Dateline Diamonds
'The hottest rocks in Britain are being smuggled by the hottest rockers in Britain'

Ray Reynolds of Woodford Green struck real treasure in an antique shop, where he found both an original film poster and promotional stills that would have been produced for display in cinema foyers. Few people would have appreciated the value of his find!

Sadly, the photos include no shots taken aboard the Galaxy and none featuring Kenny Everett.

We thank Ray very much for sharing his find and his friend Tony Spalding, who kindly scanned them for us.

Ray is pictured left, outside the Electric Palace in Harwich, with his original poster.

(Photo of Ray, copyright Mary Payne and Radio London Ltd. Foyer stills, courtesy of Ray Reynolds. Sorry – we couldn't resist adding our own captions!)
The Chantelles – this shot supposedly depicts them performing 'aboard the Galaxy'

(Just out of shot, the Big L credibility meter has smoke coming out of it...)

Maj. Fairclough (William Lucas) cracks both the safe and the World Record for the longest ever safe-breaking film sequence.

Was it really worth the effort? Trevor Bailey points out:

"Watching DD on DVD, something struck me as rather odd. Why would anyone smuggle stolen cut diamonds out of the UK to Amsterdam, a city which to my certain knowledge is awash with rough diamonds? I'd be the first to admit that my knowledge of the machinations of international diamond smuggling is somewhat limited but I'm fairly sure that the usual way of going about things is rough diamonds from Amsterdam to the UK, rather than cut diamonds the other way around.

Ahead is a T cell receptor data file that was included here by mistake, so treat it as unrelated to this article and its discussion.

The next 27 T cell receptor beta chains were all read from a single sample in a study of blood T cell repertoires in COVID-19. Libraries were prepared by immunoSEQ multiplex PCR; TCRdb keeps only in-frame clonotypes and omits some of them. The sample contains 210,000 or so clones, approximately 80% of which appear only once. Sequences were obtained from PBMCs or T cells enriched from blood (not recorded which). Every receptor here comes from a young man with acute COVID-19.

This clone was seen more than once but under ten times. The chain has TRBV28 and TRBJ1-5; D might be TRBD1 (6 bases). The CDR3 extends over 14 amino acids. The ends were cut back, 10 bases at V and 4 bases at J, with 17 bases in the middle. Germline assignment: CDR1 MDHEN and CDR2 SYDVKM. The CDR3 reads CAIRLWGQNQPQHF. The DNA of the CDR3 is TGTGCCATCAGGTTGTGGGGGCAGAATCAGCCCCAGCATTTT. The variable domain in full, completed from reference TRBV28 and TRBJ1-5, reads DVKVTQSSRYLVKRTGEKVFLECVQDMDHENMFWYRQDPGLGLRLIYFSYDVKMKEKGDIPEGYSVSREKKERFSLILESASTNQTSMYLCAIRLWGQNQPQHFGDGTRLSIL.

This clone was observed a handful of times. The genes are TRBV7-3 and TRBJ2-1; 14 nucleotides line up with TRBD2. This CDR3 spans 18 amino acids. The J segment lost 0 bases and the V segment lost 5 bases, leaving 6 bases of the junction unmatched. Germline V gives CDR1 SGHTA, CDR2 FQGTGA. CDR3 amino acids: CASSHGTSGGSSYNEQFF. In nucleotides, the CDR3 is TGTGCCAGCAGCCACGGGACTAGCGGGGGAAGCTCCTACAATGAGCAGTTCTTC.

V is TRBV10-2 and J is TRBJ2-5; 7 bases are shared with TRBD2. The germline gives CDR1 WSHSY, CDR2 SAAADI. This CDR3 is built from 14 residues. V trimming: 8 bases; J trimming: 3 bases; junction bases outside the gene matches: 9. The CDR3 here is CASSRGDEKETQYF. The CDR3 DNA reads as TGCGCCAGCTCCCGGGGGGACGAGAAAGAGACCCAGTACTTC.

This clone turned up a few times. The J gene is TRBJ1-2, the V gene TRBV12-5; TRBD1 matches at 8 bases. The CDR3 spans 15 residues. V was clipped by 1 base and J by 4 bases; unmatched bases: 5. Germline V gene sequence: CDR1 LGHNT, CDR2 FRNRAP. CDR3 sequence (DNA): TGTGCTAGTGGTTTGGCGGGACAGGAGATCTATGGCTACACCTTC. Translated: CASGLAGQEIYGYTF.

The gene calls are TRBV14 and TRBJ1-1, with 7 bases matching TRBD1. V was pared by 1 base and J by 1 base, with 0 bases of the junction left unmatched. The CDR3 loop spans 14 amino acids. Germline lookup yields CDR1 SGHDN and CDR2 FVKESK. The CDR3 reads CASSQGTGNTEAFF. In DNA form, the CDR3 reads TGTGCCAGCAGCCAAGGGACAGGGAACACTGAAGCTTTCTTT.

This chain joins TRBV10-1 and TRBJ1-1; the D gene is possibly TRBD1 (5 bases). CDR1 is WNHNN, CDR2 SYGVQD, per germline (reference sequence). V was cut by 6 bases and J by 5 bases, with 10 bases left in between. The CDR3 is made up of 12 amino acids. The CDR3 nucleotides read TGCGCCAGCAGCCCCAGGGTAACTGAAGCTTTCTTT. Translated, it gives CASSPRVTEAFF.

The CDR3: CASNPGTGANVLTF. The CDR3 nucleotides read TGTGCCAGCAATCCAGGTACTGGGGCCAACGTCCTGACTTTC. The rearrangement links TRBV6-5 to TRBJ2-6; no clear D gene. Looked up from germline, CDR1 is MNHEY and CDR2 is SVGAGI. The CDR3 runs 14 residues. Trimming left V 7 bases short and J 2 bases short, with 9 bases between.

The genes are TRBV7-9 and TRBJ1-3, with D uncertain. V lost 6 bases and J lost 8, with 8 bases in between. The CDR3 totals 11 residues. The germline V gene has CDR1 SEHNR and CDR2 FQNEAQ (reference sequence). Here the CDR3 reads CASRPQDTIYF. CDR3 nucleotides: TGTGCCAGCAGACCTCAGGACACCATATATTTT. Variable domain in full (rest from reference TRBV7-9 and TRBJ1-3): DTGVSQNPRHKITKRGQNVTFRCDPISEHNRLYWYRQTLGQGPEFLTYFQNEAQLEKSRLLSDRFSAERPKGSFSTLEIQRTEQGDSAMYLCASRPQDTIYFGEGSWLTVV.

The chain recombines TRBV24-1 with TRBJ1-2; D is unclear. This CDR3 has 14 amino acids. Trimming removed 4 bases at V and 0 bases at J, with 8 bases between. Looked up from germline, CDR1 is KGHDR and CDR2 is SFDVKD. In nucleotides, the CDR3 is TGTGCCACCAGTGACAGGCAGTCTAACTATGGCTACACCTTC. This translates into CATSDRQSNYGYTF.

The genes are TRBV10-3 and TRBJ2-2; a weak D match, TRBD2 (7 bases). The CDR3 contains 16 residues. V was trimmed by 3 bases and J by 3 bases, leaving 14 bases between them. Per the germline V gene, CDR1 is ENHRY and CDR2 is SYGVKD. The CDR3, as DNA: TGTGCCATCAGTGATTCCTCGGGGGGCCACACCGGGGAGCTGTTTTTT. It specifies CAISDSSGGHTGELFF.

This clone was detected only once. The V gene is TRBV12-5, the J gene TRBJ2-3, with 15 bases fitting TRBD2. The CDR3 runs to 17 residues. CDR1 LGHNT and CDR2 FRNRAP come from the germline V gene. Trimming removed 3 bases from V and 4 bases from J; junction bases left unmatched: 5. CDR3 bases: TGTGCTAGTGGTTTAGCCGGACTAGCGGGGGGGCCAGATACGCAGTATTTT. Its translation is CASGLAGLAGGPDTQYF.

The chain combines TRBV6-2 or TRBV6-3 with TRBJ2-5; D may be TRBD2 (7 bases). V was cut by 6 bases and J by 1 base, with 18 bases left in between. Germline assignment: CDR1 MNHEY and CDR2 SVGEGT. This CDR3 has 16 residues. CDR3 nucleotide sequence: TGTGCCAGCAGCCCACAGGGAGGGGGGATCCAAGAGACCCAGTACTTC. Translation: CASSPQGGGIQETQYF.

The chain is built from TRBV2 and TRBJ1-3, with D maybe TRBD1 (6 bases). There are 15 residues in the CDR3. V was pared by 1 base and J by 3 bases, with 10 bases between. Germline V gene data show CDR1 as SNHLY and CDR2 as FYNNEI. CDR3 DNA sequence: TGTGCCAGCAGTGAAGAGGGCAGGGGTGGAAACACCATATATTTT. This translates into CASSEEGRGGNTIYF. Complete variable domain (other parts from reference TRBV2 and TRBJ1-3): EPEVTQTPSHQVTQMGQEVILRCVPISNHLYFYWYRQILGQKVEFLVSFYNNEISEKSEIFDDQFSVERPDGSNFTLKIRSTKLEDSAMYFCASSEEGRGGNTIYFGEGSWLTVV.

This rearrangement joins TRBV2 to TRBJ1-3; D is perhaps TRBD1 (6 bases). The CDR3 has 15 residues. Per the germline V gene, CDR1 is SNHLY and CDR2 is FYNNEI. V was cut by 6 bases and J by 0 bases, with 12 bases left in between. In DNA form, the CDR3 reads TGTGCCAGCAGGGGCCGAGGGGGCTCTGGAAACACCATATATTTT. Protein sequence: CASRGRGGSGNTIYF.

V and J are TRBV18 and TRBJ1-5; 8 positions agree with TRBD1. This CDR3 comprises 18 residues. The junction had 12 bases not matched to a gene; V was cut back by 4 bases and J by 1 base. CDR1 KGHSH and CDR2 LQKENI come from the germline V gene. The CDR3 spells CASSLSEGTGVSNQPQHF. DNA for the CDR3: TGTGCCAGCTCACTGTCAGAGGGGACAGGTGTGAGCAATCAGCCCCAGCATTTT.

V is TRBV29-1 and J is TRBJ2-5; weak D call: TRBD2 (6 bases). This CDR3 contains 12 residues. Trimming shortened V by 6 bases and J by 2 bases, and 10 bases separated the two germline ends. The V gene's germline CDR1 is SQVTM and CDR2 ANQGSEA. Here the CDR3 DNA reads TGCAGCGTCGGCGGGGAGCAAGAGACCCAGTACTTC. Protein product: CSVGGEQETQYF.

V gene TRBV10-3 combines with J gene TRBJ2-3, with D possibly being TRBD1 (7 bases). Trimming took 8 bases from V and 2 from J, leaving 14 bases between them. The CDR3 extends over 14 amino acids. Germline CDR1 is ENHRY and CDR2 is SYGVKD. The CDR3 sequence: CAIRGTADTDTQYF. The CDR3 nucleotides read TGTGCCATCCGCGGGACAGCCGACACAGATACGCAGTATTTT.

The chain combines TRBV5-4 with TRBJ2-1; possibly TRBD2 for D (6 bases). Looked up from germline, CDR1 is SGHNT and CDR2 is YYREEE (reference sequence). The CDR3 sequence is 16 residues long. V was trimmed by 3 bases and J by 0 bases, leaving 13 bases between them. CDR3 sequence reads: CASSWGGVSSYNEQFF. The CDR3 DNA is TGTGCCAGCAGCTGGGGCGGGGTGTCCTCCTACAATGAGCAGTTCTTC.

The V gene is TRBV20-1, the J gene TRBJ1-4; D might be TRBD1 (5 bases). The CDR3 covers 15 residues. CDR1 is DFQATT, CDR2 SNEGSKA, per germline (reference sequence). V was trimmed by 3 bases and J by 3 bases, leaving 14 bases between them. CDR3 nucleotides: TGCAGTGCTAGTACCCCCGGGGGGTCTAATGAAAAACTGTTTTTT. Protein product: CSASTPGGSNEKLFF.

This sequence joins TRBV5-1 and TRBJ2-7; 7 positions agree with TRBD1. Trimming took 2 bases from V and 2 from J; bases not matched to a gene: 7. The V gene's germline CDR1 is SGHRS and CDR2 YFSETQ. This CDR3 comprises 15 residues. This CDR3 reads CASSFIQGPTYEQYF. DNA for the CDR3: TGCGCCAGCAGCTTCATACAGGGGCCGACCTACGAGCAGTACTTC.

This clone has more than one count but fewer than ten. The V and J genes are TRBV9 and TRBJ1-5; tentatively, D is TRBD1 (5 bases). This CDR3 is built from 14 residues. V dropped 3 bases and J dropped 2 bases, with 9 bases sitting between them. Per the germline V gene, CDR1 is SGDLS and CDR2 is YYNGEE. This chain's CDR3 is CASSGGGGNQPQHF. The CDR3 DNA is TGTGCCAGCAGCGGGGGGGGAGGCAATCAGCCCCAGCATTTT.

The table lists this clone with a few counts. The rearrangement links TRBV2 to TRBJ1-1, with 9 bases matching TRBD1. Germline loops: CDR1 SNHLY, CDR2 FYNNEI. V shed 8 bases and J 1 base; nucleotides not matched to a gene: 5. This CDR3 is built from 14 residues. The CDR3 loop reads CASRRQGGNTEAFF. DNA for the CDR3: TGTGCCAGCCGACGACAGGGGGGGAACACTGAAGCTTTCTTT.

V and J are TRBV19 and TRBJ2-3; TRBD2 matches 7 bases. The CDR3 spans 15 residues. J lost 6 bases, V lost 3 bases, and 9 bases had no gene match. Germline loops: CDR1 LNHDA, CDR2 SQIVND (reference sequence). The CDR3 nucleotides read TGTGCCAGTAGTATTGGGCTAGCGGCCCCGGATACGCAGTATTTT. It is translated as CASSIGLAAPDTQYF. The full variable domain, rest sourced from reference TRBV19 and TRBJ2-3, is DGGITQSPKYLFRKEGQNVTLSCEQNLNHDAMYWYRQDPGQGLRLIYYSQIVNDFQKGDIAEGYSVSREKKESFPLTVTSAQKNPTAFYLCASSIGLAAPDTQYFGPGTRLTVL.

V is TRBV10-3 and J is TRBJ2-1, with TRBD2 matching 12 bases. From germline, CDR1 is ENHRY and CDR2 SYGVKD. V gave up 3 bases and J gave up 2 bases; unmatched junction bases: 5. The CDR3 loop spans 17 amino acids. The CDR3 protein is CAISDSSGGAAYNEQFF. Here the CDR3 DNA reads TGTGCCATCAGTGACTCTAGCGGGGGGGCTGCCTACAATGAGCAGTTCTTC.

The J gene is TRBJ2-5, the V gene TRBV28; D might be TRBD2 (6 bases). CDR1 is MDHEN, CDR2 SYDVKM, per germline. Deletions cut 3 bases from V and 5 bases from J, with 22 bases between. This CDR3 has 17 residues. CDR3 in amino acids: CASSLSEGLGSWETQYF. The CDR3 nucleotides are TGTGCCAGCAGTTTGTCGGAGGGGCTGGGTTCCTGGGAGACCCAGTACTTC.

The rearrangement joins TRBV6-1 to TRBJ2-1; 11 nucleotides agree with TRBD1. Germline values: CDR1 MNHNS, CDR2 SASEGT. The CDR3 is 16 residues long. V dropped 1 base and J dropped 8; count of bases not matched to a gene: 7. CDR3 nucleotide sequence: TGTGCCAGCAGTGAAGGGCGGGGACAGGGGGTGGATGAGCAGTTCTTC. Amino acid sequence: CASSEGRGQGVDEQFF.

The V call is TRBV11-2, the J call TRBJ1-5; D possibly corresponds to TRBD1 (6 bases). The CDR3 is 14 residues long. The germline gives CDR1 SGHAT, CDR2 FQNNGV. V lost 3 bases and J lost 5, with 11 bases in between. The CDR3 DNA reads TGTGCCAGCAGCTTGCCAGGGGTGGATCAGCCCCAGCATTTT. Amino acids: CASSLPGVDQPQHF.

I'm not suggesting that you or Chris are any more familiar with diamond smuggling than I am but is it possible that I'm missing something?"

The same thing had struck me when I was compiling the feature about the film. Chris and I agree with Trevor, it does all seem a bit 'coals to Newcastle'!
Try to control yourself, sir. TW never signs autographs till he's 'ad 'is Camp
Everyone tries to muscle-in on the photo with the 'Minuscule Mooshes', as Kenny always called them
Patsy Rowlands, as Mrs Edgcumbe, the intellectually-challenged bus conductress who recalls seeing a 'military man' .
"Will you get off that Hot Housewives line and concentrate on finding this safe-cracking Upper Class Twit of the Year!"
Inspector Cloussau is put on the case and discovers no diamonds, but spends days searching the Galaxy for 'berms' and 'murnkees'.
"You're nicked, Benson! Nobody pays that sort of dosh for a bootleg reel-to-reel of 'Knees'!"

On Sunday, April 3rd, 1966, Dateline Diamonds went on general cinema release, supporting main feature, Doctor in Clover.

The film is available on a Renown Pictures DVD, with a sleeve quote taken from this Radio London feature by Mary Payne. The quote is in fact the only place that mention is made of Radio London and its ship. Rather strange, considering that the station was pivotal to what we shall laughingly refer to as the film's plot! The synopsis merely refers to 'an offshore pirate radio station' and the blurb centres around the Small Faces, who really don't appear very much. There is also a track listing of the music performed, which did not appear on the packaging of the earlier release of the film. It would appear that this also came courtesy of our Radio London feature. See sleeve enlargement here.

(Click on the photo to buy the DVD.)

Dateline Diamonds is included in an 8-film collection called 50's And 60's Films With A Beat. Other titles are Be My Guest, Live it Up, Every Day's a Holiday, The Primitives, The Golden Disc, Band of Thieves and Tell me Another.

For full cast list, song titles and location shots, go back to Part One of the Radio London Dateline Diamonds supplement.
Ben Toney's recollections of making the film (with more photos) are here.

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